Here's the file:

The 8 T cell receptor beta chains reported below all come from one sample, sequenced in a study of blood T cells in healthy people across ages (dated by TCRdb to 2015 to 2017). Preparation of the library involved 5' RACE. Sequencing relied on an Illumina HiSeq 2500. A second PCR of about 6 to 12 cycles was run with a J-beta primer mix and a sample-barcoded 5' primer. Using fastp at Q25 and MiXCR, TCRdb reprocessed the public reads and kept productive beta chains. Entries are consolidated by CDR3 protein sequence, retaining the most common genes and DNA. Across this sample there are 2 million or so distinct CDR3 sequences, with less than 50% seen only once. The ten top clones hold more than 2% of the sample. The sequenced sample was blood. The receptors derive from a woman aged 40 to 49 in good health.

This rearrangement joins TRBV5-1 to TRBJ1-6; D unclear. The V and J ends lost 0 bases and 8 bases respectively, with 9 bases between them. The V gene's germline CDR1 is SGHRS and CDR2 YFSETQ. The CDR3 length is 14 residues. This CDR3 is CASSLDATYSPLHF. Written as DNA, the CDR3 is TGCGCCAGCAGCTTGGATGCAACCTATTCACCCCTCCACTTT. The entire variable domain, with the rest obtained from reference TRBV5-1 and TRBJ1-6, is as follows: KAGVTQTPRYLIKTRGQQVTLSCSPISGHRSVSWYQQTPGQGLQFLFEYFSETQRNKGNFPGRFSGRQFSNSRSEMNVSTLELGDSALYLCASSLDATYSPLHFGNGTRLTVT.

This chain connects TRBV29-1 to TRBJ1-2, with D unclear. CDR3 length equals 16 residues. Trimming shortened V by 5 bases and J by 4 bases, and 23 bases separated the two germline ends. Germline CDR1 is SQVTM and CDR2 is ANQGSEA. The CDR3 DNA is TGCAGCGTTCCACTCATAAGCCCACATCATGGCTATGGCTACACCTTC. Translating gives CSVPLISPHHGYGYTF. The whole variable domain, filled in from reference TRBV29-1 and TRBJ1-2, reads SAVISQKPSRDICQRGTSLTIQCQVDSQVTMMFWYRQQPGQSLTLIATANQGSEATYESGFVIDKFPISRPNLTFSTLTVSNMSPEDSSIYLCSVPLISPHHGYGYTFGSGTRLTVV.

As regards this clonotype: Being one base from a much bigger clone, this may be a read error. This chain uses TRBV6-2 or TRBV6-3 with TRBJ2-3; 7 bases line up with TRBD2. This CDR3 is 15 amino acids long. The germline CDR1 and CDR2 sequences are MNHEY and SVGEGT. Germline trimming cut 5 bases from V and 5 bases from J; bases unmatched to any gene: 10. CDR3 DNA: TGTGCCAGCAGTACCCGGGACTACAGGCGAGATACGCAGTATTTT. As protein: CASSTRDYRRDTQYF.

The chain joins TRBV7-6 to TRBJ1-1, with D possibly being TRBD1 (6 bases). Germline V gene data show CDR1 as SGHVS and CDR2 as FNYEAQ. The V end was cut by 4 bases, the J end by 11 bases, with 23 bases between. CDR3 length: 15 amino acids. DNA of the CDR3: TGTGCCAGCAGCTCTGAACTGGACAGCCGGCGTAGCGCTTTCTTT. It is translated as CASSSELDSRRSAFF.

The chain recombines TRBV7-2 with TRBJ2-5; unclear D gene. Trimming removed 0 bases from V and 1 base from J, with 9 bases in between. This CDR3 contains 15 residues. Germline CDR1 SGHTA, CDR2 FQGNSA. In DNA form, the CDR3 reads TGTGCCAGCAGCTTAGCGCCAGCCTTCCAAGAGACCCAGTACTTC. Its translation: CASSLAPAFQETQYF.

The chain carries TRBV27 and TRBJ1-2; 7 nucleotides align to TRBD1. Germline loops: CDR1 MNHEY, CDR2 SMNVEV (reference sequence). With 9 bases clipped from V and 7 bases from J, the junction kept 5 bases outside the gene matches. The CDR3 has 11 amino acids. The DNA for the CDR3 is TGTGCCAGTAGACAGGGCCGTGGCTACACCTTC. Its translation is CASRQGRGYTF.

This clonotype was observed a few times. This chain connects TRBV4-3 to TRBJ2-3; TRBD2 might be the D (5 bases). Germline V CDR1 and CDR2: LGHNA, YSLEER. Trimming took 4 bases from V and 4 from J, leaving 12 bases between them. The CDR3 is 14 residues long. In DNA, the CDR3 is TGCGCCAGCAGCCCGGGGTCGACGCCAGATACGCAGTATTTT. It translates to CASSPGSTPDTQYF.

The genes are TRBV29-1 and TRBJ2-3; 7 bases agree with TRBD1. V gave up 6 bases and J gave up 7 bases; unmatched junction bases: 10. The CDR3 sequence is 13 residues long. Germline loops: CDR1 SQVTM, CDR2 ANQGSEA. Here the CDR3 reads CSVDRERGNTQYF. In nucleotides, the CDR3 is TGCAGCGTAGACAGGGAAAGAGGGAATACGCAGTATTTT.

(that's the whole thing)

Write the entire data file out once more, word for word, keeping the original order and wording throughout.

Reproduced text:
The 8 T cell receptor beta chains reported below all come from one sample, sequenced in a study of blood T cells in healthy people across ages (dated by TCRdb to 2015 to 2017). Preparation of the library involved 5' RACE. Sequencing relied on an Illumina HiSeq 2500. A second PCR of about 6 to 12 cycles was run with a J-beta primer mix and a sample-barcoded 5' primer. Using fastp at Q25 and MiXCR, TCRdb reprocessed the public reads and kept productive beta chains. Entries are consolidated by CDR3 protein sequence, retaining the most common genes and DNA. Across this sample there are 2 million or so distinct CDR3 sequences, with less than 50% seen only once. The ten top clones hold more than 2% of the sample. The sequenced sample was blood. The receptors derive from a woman aged 40 to 49 in good health.

This rearrangement joins TRBV5-1 to TRBJ1-6; D unclear. The V and J ends lost 0 bases and 8 bases respectively, with 9 bases between them. The V gene's germline CDR1 is SGHRS and CDR2 YFSETQ. The CDR3 length is 14 residues. This CDR3 is CASSLDATYSPLHF. Written as DNA, the CDR3 is TGCGCCAGCAGCTTGGATGCAACCTATTCACCCCTCCACTTT. The entire variable domain, with the rest obtained from reference TRBV5-1 and TRBJ1-6, is as follows: KAGVTQTPRYLIKTRGQQVTLSCSPISGHRSVSWYQQTPGQGLQFLFEYFSETQRNKGNFPGRFSGRQFSNSRSEMNVSTLELGDSALYLCASSLDATYSPLHFGNGTRLTVT.

This chain connects TRBV29-1 to TRBJ1-2, with D unclear. CDR3 length equals 16 residues. Trimming shortened V by 5 bases and J by 4 bases, and 23 bases separated the two germline ends. Germline CDR1 is SQVTM and CDR2 is ANQGSEA. The CDR3 DNA is TGCAGCGTTCCACTCATAAGCCCACATCATGGCTATGGCTACACCTTC. Translating gives CSVPLISPHHGYGYTF. The whole variable domain, filled in from reference TRBV29-1 and TRBJ1-2, reads SAVISQKPSRDICQRGTSLTIQCQVDSQVTMMFWYRQQPGQSLTLIATANQGSEATYESGFVIDKFPISRPNLTFSTLTVSNMSPEDSSIYLCSVPLISPHHGYGYTFGSGTRLTVV.

As regards this clonotype: Being one base from a much bigger clone, this may be a read error. This chain uses TRBV6-2 or TRBV6-3 with TRBJ2-3; 7 bases line up with TRBD2. This CDR3 is 15 amino acids long. The germline CDR1 and CDR2 sequences are MNHEY and SVGEGT. Germline trimming cut 5 bases from V and 5 bases from J; bases unmatched to any gene: 10. CDR3 DNA: TGTGCCAGCAGTACCCGGGACTACAGGCGAGATACGCAGTATTTT. As protein: CASSTRDYRRDTQYF.

The chain joins TRBV7-6 to TRBJ1-1, with D possibly being TRBD1 (6 bases). Germline V gene data show CDR1 as SGHVS and CDR2 as FNYEAQ. The V end was cut by 4 bases, the J end by 11 bases, with 23 bases between. CDR3 length: 15 amino acids. DNA of the CDR3: TGTGCCAGCAGCTCTGAACTGGACAGCCGGCGTAGCGCTTTCTTT. It is translated as CASSSELDSRRSAFF.

The chain recombines TRBV7-2 with TRBJ2-5; unclear D gene. Trimming removed 0 bases from V and 1 base from J, with 9 bases in between. This CDR3 contains 15 residues. Germline CDR1 SGHTA, CDR2 FQGNSA. In DNA form, the CDR3 reads TGTGCCAGCAGCTTAGCGCCAGCCTTCCAAGAGACCCAGTACTTC. Its translation: CASSLAPAFQETQYF.

The chain carries TRBV27 and TRBJ1-2; 7 nucleotides align to TRBD1. Germline loops: CDR1 MNHEY, CDR2 SMNVEV (reference sequence). With 9 bases clipped from V and 7 bases from J, the junction kept 5 bases outside the gene matches. The CDR3 has 11 amino acids. The DNA for the CDR3 is TGTGCCAGTAGACAGGGCCGTGGCTACACCTTC. Its translation is CASRQGRGYTF.

This clonotype was observed a few times. This chain connects TRBV4-3 to TRBJ2-3; TRBD2 might be the D (5 bases). Germline V CDR1 and CDR2: LGHNA, YSLEER. Trimming took 4 bases from V and 4 from J, leaving 12 bases between them. The CDR3 is 14 residues long. In DNA, the CDR3 is TGCGCCAGCAGCCCGGGGTCGACGCCAGATACGCAGTATTTT. It translates to CASSPGSTPDTQYF.

The genes are TRBV29-1 and TRBJ2-3; 7 bases agree with TRBD1. V gave up 6 bases and J gave up 7 bases; unmatched junction bases: 10. The CDR3 sequence is 13 residues long. Germline loops: CDR1 SQVTM, CDR2 ANQGSEA. Here the CDR3 reads CSVDRERGNTQYF. In nucleotides, the CDR3 is TGCAGCGTAGACAGGGAAAGAGGGAATACGCAGTATTTT.